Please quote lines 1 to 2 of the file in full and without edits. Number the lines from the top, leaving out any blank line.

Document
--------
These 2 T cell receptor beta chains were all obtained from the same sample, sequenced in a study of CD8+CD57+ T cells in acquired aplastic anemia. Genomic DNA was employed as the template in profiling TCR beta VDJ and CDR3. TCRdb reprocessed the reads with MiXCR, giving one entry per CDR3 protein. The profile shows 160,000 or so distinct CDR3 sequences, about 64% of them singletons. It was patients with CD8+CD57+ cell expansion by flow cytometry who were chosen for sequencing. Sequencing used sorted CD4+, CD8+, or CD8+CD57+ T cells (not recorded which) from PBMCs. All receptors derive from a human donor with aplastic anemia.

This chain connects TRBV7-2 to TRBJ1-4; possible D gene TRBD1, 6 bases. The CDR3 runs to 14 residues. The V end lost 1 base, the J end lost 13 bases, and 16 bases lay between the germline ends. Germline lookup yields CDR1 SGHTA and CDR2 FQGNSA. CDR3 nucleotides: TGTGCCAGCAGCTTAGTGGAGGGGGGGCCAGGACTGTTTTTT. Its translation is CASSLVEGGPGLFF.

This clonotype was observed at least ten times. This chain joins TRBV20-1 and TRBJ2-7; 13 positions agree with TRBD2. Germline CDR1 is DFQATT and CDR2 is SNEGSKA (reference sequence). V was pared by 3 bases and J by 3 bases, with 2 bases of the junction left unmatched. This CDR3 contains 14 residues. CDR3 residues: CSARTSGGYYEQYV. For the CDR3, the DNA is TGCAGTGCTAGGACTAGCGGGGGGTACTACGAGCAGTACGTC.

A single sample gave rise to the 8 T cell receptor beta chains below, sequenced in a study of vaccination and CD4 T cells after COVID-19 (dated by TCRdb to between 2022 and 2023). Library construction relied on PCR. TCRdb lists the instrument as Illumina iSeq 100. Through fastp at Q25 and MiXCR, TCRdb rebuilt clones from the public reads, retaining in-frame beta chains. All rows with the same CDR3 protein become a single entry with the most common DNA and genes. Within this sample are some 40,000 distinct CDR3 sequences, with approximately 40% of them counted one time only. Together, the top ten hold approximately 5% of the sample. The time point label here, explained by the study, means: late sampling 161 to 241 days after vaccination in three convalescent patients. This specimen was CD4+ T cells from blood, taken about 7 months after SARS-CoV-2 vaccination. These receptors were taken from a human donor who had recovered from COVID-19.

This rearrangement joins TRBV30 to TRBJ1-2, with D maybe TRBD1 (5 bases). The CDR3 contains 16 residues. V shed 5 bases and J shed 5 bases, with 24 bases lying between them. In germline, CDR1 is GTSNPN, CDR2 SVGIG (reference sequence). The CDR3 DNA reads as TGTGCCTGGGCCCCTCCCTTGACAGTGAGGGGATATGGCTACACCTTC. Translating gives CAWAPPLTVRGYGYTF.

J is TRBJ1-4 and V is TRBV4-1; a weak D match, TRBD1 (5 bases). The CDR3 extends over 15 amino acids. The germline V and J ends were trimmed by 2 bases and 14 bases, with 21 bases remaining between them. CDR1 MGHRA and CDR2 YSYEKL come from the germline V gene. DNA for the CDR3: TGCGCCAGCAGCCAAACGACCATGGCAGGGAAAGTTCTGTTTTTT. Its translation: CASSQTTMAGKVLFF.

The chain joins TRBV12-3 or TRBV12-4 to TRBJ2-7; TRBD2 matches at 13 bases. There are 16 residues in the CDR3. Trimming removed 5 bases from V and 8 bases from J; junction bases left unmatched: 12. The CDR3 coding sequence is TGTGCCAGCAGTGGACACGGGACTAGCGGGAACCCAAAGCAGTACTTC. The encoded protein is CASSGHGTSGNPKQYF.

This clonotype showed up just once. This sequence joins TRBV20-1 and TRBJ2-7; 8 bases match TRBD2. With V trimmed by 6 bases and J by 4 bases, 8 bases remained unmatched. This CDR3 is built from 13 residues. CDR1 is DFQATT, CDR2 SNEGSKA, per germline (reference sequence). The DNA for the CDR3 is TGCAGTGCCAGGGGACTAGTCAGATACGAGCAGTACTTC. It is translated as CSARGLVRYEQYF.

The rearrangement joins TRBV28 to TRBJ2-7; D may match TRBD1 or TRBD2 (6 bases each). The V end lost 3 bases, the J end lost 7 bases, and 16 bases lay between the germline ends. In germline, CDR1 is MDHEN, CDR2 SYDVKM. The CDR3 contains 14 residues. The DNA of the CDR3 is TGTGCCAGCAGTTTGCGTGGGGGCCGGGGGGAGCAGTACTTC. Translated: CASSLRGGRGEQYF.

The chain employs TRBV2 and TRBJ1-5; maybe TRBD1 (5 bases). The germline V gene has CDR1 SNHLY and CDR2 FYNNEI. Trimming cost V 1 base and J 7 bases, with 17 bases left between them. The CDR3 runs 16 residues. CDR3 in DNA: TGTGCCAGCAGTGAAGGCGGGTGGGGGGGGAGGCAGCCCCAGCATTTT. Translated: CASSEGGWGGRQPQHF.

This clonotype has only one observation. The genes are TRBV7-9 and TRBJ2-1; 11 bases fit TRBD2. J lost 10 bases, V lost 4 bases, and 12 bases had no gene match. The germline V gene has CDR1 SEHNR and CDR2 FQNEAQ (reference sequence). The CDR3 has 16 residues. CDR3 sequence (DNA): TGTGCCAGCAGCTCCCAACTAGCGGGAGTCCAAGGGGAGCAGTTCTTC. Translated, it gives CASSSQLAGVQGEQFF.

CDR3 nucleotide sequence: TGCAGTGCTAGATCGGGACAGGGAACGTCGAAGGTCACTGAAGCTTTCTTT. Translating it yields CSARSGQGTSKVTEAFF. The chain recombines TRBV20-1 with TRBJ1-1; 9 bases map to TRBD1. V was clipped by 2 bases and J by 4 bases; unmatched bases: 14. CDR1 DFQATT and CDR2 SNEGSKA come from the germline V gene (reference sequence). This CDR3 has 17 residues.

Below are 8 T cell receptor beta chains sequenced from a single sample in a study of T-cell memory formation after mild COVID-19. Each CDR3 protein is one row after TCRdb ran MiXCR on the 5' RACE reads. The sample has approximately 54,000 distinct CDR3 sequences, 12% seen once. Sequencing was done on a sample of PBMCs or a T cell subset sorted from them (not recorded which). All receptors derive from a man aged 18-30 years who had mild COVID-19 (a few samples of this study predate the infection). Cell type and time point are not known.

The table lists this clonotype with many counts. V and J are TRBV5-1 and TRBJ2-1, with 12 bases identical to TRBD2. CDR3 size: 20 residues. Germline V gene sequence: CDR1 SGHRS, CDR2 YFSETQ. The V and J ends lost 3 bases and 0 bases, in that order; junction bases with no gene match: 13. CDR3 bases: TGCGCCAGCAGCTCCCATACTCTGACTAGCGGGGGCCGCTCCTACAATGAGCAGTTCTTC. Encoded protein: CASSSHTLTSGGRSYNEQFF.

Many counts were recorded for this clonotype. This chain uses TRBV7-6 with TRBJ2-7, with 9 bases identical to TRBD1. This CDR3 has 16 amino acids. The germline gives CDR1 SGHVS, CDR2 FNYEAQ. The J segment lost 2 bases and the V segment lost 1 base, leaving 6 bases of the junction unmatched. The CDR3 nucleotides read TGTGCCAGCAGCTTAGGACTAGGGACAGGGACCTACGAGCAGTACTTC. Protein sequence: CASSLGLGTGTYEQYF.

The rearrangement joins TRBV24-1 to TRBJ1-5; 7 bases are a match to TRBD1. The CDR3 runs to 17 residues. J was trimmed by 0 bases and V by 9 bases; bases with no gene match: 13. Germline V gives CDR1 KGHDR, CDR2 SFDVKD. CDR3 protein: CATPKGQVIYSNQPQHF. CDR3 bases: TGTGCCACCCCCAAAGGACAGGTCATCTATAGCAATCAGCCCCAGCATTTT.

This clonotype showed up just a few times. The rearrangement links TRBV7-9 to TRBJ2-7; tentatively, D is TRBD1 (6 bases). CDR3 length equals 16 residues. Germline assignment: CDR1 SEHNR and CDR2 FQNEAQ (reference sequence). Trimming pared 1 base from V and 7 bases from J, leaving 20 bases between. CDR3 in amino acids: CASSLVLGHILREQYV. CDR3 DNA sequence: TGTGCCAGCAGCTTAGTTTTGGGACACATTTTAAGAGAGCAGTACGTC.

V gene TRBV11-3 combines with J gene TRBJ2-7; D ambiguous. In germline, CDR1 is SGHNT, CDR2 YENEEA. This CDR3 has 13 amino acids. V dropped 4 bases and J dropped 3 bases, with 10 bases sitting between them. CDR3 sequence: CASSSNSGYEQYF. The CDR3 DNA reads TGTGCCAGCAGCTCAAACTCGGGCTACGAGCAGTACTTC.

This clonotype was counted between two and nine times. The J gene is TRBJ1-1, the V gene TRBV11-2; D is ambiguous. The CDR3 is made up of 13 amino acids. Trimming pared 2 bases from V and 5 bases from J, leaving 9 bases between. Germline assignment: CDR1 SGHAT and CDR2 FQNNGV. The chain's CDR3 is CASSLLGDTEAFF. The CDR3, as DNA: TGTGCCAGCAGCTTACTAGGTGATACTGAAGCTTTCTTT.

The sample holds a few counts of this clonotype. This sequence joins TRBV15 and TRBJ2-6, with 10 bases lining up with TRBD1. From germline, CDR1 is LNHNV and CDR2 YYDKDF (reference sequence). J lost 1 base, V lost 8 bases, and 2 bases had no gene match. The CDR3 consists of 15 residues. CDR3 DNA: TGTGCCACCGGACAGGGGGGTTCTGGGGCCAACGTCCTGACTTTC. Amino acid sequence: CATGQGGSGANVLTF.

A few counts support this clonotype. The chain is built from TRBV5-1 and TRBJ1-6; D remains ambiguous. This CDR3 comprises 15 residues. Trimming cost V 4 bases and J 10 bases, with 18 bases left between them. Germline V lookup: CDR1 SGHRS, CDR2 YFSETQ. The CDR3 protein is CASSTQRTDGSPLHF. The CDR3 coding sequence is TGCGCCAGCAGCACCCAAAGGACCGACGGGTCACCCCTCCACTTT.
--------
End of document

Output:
These 2 T cell receptor beta chains were all obtained from the same sample, sequenced in a study of CD8+CD57+ T cells in acquired aplastic anemia. Genomic DNA was employed as the template in profiling TCR beta VDJ and CDR3. TCRdb reprocessed the reads with MiXCR, giving one entry per CDR3 protein. The profile shows 160,000 or so distinct CDR3 sequences, about 64% of them singletons. It was patients with CD8+CD57+ cell expansion by flow cytometry who were chosen for sequencing. Sequencing used sorted CD4+, CD8+, or CD8+CD57+ T cells (not recorded which) from PBMCs. All receptors derive from a human donor with aplastic anemia.

This chain connects TRBV7-2 to TRBJ1-4; possible D gene TRBD1, 6 bases. The CDR3 runs to 14 residues. The V end lost 1 base, the J end lost 13 bases, and 16 bases lay between the germline ends. Germline lookup yields CDR1 SGHTA and CDR2 FQGNSA. CDR3 nucleotides: TGTGCCAGCAGCTTAGTGGAGGGGGGGCCAGGACTGTTTTTT. Its translation is CASSLVEGGPGLFF.